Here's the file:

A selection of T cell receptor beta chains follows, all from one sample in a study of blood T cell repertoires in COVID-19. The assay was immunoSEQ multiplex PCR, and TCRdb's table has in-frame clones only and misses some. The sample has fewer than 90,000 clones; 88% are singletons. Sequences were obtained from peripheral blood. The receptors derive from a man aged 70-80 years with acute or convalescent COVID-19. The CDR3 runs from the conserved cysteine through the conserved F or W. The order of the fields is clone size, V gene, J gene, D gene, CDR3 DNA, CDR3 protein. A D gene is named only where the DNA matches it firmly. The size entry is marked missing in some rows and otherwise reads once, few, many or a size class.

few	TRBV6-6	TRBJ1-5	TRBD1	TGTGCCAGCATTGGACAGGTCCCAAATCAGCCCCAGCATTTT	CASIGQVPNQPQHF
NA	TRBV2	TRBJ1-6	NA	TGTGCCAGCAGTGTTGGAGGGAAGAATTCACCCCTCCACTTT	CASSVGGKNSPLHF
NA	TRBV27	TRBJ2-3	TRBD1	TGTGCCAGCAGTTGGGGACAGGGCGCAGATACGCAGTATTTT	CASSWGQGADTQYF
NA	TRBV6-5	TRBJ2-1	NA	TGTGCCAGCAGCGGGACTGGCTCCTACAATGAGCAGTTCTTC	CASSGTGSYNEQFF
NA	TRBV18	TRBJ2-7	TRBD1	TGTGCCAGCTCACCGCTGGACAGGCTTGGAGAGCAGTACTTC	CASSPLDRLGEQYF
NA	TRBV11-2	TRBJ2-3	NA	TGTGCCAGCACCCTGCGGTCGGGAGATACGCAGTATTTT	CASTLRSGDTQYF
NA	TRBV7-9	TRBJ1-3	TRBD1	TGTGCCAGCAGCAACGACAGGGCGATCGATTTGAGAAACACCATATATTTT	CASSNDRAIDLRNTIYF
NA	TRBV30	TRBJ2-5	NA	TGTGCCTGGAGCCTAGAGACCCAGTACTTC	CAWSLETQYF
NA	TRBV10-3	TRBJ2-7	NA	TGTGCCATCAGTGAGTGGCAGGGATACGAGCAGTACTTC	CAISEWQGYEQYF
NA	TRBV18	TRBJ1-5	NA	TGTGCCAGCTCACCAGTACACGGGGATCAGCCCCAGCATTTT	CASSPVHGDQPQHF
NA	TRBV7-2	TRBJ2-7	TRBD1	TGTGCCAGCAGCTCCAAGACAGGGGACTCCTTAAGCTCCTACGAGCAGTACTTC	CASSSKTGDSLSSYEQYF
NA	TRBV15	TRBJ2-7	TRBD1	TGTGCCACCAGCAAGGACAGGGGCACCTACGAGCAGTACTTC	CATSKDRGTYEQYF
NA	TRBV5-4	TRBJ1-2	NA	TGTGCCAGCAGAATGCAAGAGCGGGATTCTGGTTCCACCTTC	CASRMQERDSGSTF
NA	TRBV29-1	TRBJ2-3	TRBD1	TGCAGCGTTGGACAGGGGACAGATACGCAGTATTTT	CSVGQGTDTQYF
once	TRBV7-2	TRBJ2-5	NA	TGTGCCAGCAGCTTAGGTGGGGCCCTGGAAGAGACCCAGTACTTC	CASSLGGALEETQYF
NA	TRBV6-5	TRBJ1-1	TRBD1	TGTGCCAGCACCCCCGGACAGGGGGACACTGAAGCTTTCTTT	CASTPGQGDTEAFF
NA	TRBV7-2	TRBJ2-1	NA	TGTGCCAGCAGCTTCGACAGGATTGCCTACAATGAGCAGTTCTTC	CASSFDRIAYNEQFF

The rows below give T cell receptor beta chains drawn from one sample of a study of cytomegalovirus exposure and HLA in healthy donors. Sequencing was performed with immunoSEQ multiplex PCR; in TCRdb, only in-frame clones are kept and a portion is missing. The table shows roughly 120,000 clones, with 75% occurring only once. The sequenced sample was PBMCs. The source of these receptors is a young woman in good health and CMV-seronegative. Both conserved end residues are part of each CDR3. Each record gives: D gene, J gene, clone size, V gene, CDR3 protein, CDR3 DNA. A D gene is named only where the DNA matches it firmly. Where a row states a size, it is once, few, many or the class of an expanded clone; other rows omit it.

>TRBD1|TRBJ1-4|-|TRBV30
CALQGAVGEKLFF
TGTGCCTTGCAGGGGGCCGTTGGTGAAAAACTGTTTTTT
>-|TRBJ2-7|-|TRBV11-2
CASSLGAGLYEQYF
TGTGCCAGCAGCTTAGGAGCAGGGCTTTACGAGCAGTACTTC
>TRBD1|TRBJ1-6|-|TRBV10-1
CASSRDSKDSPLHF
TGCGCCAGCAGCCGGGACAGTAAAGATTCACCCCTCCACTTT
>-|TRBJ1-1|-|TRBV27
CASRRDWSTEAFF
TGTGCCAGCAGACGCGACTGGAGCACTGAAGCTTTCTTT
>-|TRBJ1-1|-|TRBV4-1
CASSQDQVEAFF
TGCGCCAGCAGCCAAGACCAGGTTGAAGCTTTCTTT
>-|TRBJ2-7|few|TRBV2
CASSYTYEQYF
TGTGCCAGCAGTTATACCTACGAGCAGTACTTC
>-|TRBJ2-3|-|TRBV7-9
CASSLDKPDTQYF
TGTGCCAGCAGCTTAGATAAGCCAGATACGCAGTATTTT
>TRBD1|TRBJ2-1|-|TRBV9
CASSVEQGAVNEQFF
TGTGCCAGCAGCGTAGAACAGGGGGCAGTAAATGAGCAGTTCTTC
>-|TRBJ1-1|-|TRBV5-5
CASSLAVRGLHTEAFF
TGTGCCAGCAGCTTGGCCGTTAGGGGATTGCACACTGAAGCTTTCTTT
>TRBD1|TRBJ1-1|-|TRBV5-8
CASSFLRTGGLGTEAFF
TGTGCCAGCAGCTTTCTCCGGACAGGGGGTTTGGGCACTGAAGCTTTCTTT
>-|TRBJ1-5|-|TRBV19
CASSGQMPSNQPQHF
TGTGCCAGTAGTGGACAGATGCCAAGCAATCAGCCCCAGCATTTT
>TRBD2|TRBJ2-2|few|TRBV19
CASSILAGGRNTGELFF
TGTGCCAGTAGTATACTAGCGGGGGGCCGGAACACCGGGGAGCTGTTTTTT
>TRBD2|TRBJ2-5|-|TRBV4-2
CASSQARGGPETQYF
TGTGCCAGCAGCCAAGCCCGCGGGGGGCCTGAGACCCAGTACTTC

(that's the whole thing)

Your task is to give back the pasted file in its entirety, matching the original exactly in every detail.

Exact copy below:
A selection of T cell receptor beta chains follows, all from one sample in a study of blood T cell repertoires in COVID-19. The assay was immunoSEQ multiplex PCR, and TCRdb's table has in-frame clones only and misses some. The sample has fewer than 90,000 clones; 88% are singletons. Sequences were obtained from peripheral blood. The receptors derive from a man aged 70-80 years with acute or convalescent COVID-19. The CDR3 runs from the conserved cysteine through the conserved F or W. The order of the fields is clone size, V gene, J gene, D gene, CDR3 DNA, CDR3 protein. A D gene is named only where the DNA matches it firmly. The size entry is marked missing in some rows and otherwise reads once, few, many or a size class.

few	TRBV6-6	TRBJ1-5	TRBD1	TGTGCCAGCATTGGACAGGTCCCAAATCAGCCCCAGCATTTT	CASIGQVPNQPQHF
NA	TRBV2	TRBJ1-6	NA	TGTGCCAGCAGTGTTGGAGGGAAGAATTCACCCCTCCACTTT	CASSVGGKNSPLHF
NA	TRBV27	TRBJ2-3	TRBD1	TGTGCCAGCAGTTGGGGACAGGGCGCAGATACGCAGTATTTT	CASSWGQGADTQYF
NA	TRBV6-5	TRBJ2-1	NA	TGTGCCAGCAGCGGGACTGGCTCCTACAATGAGCAGTTCTTC	CASSGTGSYNEQFF
NA	TRBV18	TRBJ2-7	TRBD1	TGTGCCAGCTCACCGCTGGACAGGCTTGGAGAGCAGTACTTC	CASSPLDRLGEQYF
NA	TRBV11-2	TRBJ2-3	NA	TGTGCCAGCACCCTGCGGTCGGGAGATACGCAGTATTTT	CASTLRSGDTQYF
NA	TRBV7-9	TRBJ1-3	TRBD1	TGTGCCAGCAGCAACGACAGGGCGATCGATTTGAGAAACACCATATATTTT	CASSNDRAIDLRNTIYF
NA	TRBV30	TRBJ2-5	NA	TGTGCCTGGAGCCTAGAGACCCAGTACTTC	CAWSLETQYF
NA	TRBV10-3	TRBJ2-7	NA	TGTGCCATCAGTGAGTGGCAGGGATACGAGCAGTACTTC	CAISEWQGYEQYF
NA	TRBV18	TRBJ1-5	NA	TGTGCCAGCTCACCAGTACACGGGGATCAGCCCCAGCATTTT	CASSPVHGDQPQHF
NA	TRBV7-2	TRBJ2-7	TRBD1	TGTGCCAGCAGCTCCAAGACAGGGGACTCCTTAAGCTCCTACGAGCAGTACTTC	CASSSKTGDSLSSYEQYF
NA	TRBV15	TRBJ2-7	TRBD1	TGTGCCACCAGCAAGGACAGGGGCACCTACGAGCAGTACTTC	CATSKDRGTYEQYF
NA	TRBV5-4	TRBJ1-2	NA	TGTGCCAGCAGAATGCAAGAGCGGGATTCTGGTTCCACCTTC	CASRMQERDSGSTF
NA	TRBV29-1	TRBJ2-3	TRBD1	TGCAGCGTTGGACAGGGGACAGATACGCAGTATTTT	CSVGQGTDTQYF
once	TRBV7-2	TRBJ2-5	NA	TGTGCCAGCAGCTTAGGTGGGGCCCTGGAAGAGACCCAGTACTTC	CASSLGGALEETQYF
NA	TRBV6-5	TRBJ1-1	TRBD1	TGTGCCAGCACCCCCGGACAGGGGGACACTGAAGCTTTCTTT	CASTPGQGDTEAFF
NA	TRBV7-2	TRBJ2-1	NA	TGTGCCAGCAGCTTCGACAGGATTGCCTACAATGAGCAGTTCTTC	CASSFDRIAYNEQFF

The rows below give T cell receptor beta chains drawn from one sample of a study of cytomegalovirus exposure and HLA in healthy donors. Sequencing was performed with immunoSEQ multiplex PCR; in TCRdb, only in-frame clones are kept and a portion is missing. The table shows roughly 120,000 clones, with 75% occurring only once. The sequenced sample was PBMCs. The source of these receptors is a young woman in good health and CMV-seronegative. Both conserved end residues are part of each CDR3. Each record gives: D gene, J gene, clone size, V gene, CDR3 protein, CDR3 DNA. A D gene is named only where the DNA matches it firmly. Where a row states a size, it is once, few, many or the class of an expanded clone; other rows omit it.

>TRBD1|TRBJ1-4|-|TRBV30
CALQGAVGEKLFF
TGTGCCTTGCAGGGGGCCGTTGGTGAAAAACTGTTTTTT
>-|TRBJ2-7|-|TRBV11-2
CASSLGAGLYEQYF
TGTGCCAGCAGCTTAGGAGCAGGGCTTTACGAGCAGTACTTC
>TRBD1|TRBJ1-6|-|TRBV10-1
CASSRDSKDSPLHF
TGCGCCAGCAGCCGGGACAGTAAAGATTCACCCCTCCACTTT
>-|TRBJ1-1|-|TRBV27
CASRRDWSTEAFF
TGTGCCAGCAGACGCGACTGGAGCACTGAAGCTTTCTTT
>-|TRBJ1-1|-|TRBV4-1
CASSQDQVEAFF
TGCGCCAGCAGCCAAGACCAGGTTGAAGCTTTCTTT
>-|TRBJ2-7|few|TRBV2
CASSYTYEQYF
TGTGCCAGCAGTTATACCTACGAGCAGTACTTC
>-|TRBJ2-3|-|TRBV7-9
CASSLDKPDTQYF
TGTGCCAGCAGCTTAGATAAGCCAGATACGCAGTATTTT
>TRBD1|TRBJ2-1|-|TRBV9
CASSVEQGAVNEQFF
TGTGCCAGCAGCGTAGAACAGGGGGCAGTAAATGAGCAGTTCTTC
>-|TRBJ1-1|-|TRBV5-5
CASSLAVRGLHTEAFF
TGTGCCAGCAGCTTGGCCGTTAGGGGATTGCACACTGAAGCTTTCTTT
>TRBD1|TRBJ1-1|-|TRBV5-8
CASSFLRTGGLGTEAFF
TGTGCCAGCAGCTTTCTCCGGACAGGGGGTTTGGGCACTGAAGCTTTCTTT
>-|TRBJ1-5|-|TRBV19
CASSGQMPSNQPQHF
TGTGCCAGTAGTGGACAGATGCCAAGCAATCAGCCCCAGCATTTT
>TRBD2|TRBJ2-2|few|TRBV19
CASSILAGGRNTGELFF
TGTGCCAGTAGTATACTAGCGGGGGGCCGGAACACCGGGGAGCTGTTTTTT
>TRBD2|TRBJ2-5|-|TRBV4-2
CASSQARGGPETQYF
TGTGCCAGCAGCCAAGCCCGCGGGGGGCCTGAGACCCAGTACTTC